OHSU Staff and Monkeys Celebrate the Birthday of the Oldest Monkey at OHSU’S Oregon National Primate Research Center
07/01/11 Portland, Ore.
Animal care technicians, researchers and staff at OHSU’s Oregon National Primate Research Center will celebrate a special birthday this week. Trapper, a Japanese macaque monkey is turning 38 (114 human years). Animal care staff have organized a birthday party for Trapper and the other monkeys that live with him in a two-acre outdoor corral. The party will include a piñata, healthy animal treats, and wrapped presents for the monkeys.
Friday, July 1st at 3:30 p.m.
OHSU’s Oregon National Primate Research Center, 505 N.W. 185th Ave., Beaverton (approx one block south of Walker Rd.) Press members will be directed to the event once they reach the primate center’s main gate.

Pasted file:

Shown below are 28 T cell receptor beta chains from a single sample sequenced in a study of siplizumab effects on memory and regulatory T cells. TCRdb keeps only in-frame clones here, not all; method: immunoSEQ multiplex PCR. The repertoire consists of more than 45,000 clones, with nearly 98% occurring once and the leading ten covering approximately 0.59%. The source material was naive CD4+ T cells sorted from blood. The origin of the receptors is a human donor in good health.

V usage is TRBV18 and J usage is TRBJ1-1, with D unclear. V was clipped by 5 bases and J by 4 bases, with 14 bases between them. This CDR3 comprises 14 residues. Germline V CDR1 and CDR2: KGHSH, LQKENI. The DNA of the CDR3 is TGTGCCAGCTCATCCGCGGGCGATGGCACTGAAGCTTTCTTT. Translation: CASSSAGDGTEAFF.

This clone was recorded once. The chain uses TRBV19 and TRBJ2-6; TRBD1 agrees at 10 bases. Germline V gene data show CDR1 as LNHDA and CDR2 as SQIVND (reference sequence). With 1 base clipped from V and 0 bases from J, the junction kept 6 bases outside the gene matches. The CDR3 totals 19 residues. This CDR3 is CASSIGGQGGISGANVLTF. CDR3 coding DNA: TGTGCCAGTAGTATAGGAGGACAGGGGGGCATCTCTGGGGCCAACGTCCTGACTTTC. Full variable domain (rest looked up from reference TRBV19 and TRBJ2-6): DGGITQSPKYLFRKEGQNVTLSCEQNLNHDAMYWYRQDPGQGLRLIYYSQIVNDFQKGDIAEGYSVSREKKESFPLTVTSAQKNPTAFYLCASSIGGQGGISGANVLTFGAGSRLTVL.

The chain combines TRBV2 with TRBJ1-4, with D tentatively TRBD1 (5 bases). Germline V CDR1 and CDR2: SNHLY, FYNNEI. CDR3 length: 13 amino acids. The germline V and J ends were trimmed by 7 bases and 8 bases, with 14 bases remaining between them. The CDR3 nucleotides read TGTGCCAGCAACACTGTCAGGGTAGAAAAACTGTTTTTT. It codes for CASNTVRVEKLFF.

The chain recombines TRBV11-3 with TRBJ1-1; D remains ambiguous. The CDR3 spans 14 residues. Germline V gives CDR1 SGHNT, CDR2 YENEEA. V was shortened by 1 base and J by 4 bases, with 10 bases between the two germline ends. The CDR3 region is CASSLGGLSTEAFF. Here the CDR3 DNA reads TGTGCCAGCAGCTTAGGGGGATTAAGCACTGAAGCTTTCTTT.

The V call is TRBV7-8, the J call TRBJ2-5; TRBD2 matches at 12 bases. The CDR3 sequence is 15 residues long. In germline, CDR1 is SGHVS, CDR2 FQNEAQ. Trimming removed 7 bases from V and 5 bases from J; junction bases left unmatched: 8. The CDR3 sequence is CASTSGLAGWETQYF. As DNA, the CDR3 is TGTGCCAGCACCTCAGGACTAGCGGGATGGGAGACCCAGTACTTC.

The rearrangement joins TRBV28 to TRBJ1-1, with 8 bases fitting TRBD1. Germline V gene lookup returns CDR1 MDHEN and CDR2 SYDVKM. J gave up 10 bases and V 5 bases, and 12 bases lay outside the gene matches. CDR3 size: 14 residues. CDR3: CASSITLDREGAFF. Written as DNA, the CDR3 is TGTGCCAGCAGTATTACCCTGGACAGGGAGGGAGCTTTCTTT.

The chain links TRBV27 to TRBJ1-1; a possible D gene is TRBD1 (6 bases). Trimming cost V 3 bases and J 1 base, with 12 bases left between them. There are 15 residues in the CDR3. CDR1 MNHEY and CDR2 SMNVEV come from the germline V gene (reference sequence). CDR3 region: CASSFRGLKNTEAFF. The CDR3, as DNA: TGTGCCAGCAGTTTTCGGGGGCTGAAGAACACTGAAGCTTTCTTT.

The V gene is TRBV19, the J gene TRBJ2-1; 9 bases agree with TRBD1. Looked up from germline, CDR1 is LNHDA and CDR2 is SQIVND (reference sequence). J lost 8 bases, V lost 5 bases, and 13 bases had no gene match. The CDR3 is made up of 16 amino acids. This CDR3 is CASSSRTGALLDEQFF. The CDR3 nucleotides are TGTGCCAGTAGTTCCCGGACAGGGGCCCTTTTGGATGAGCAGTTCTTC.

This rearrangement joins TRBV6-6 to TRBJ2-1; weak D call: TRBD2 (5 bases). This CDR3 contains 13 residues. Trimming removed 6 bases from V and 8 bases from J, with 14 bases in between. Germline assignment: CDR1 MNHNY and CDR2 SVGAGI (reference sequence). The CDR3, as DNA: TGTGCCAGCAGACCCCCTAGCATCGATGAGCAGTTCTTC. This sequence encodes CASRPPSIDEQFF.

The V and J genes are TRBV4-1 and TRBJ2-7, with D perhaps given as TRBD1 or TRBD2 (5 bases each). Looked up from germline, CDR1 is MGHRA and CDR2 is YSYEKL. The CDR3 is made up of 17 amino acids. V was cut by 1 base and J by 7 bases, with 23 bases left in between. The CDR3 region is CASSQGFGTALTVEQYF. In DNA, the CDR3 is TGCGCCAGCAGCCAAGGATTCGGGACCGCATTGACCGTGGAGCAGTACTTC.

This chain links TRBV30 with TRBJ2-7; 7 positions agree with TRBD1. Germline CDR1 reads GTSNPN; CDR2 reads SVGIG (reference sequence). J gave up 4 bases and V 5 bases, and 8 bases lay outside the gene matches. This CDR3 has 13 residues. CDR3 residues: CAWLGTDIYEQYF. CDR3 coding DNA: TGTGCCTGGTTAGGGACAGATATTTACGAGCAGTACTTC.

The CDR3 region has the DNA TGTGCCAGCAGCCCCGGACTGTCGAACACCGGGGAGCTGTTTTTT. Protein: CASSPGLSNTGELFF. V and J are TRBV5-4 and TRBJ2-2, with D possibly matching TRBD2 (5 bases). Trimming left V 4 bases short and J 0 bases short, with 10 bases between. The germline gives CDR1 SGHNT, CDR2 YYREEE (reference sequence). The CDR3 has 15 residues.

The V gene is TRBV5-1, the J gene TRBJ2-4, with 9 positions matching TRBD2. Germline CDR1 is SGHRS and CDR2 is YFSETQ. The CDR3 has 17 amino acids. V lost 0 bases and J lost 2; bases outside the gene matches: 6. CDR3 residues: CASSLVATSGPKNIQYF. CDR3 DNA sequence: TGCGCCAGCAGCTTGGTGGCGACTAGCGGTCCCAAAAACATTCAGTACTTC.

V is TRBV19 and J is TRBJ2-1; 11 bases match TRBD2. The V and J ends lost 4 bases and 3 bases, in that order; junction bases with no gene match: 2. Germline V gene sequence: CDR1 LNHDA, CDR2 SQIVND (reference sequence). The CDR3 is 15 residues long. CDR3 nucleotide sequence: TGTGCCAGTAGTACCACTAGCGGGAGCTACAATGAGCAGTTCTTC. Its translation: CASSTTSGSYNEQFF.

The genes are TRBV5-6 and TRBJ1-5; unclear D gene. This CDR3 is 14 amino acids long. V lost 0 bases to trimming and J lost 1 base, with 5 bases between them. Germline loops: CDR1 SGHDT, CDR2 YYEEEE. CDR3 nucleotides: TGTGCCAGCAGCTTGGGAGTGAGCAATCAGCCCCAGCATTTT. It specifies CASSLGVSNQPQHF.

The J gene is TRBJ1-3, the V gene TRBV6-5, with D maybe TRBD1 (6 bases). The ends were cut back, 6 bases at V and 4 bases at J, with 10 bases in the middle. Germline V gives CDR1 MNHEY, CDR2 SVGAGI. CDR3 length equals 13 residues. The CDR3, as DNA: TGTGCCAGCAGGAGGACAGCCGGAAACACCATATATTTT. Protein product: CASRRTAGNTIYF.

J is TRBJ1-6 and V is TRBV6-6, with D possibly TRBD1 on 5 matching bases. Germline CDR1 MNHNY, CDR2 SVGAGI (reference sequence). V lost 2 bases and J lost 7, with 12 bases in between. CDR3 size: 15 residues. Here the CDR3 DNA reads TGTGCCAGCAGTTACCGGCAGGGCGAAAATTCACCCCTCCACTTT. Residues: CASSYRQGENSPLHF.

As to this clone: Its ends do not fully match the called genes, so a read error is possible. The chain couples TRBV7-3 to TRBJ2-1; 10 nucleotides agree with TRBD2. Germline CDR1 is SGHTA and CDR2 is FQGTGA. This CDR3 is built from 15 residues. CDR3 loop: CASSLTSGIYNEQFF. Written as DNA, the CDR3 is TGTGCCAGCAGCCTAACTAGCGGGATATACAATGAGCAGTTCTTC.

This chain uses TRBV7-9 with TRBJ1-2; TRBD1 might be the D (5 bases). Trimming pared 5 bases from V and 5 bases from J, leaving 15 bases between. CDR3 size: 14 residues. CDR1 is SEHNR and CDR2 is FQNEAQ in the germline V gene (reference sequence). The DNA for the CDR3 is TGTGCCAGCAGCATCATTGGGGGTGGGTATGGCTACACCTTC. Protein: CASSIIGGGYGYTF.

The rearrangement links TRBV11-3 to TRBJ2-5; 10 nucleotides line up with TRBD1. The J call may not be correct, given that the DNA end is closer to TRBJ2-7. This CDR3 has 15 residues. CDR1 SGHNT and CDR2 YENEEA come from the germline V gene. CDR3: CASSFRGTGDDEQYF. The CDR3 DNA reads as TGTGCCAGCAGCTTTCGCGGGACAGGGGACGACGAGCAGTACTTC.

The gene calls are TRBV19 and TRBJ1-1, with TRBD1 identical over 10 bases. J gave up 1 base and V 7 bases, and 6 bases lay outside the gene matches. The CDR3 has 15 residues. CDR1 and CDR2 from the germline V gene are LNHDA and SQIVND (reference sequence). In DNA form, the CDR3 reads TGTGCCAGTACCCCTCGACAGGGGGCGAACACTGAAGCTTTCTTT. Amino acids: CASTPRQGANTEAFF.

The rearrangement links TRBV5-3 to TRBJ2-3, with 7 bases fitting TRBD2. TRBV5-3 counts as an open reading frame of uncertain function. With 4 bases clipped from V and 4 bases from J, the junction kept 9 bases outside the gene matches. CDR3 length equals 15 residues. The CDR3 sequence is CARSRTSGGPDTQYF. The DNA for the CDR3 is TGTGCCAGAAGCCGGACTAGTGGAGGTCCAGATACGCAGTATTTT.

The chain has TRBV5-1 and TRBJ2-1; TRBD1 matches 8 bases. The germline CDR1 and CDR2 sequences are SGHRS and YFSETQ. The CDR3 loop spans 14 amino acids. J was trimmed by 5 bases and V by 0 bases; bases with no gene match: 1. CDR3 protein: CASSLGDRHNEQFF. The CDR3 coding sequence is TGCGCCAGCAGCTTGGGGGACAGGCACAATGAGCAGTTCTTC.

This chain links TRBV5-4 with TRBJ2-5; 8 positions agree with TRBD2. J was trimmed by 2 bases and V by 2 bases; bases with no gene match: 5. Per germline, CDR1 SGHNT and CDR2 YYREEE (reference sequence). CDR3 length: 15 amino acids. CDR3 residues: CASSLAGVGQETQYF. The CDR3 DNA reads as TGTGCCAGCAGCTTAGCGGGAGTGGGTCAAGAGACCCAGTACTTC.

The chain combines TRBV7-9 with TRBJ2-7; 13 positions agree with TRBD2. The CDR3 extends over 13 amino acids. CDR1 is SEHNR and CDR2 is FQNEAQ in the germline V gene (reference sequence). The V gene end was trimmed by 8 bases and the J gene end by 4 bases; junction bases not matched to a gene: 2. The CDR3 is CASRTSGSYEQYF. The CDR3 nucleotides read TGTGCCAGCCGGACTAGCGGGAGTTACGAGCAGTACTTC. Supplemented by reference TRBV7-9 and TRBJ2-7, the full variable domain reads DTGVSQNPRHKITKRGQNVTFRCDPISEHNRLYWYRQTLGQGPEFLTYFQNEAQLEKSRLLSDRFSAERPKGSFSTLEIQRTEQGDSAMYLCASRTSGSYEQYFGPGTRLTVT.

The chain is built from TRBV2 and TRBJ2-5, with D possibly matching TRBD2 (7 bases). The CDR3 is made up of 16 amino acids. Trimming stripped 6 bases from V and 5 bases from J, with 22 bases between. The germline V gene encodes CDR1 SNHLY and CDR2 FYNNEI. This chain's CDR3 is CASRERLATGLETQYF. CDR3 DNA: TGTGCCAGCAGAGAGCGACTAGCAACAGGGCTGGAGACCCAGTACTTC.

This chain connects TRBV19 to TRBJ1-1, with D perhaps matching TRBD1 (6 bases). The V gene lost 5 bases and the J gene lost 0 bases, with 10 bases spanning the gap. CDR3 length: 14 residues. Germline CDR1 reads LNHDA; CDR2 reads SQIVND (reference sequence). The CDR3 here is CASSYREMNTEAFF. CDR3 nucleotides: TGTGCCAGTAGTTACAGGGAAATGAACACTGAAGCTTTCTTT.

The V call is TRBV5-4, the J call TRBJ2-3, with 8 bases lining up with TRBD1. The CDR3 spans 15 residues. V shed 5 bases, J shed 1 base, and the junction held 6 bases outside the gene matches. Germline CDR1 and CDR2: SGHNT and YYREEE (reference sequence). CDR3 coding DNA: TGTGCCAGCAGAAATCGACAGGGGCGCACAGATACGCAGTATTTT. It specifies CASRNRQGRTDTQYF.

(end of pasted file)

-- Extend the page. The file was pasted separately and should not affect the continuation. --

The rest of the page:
Trapper was born July 2nd, 1973. Trapper, a Japanese macaque (snow monkey), is the oldest monkey on the OHSU campus (by 7 or 8 years), and among the oldest macaques in the world. The entire Japanese macaque troop lives in a large (2-acre), outdoor corral at the primate center. Trapper’s mother, Twiggy, was among 55 Japanese snow monkeys that arrived at the center in 1965. The primate center housed and cared for the monkeys when development of wilderness areas threatened their existence in Japan more than four decades ago.
For many years, Trapper was the dominant monkey (the leader) of the troop as monkeys naturally form hierarchical relationships when they live in groups. While Trapper is no longer considered the alpha male, the other monkeys appear to respect him.
The Behavioral Services Unit, a subgroup of the primate center’s large animal care staff, is organizing Friday’s event. The unit helps care for the animals and promotes natural behaviors in monkeys such as foraging for food or grooming. The staff also conducts and publishes research on new and effective ways for caring for monkeys in captivity while ensuring their well being.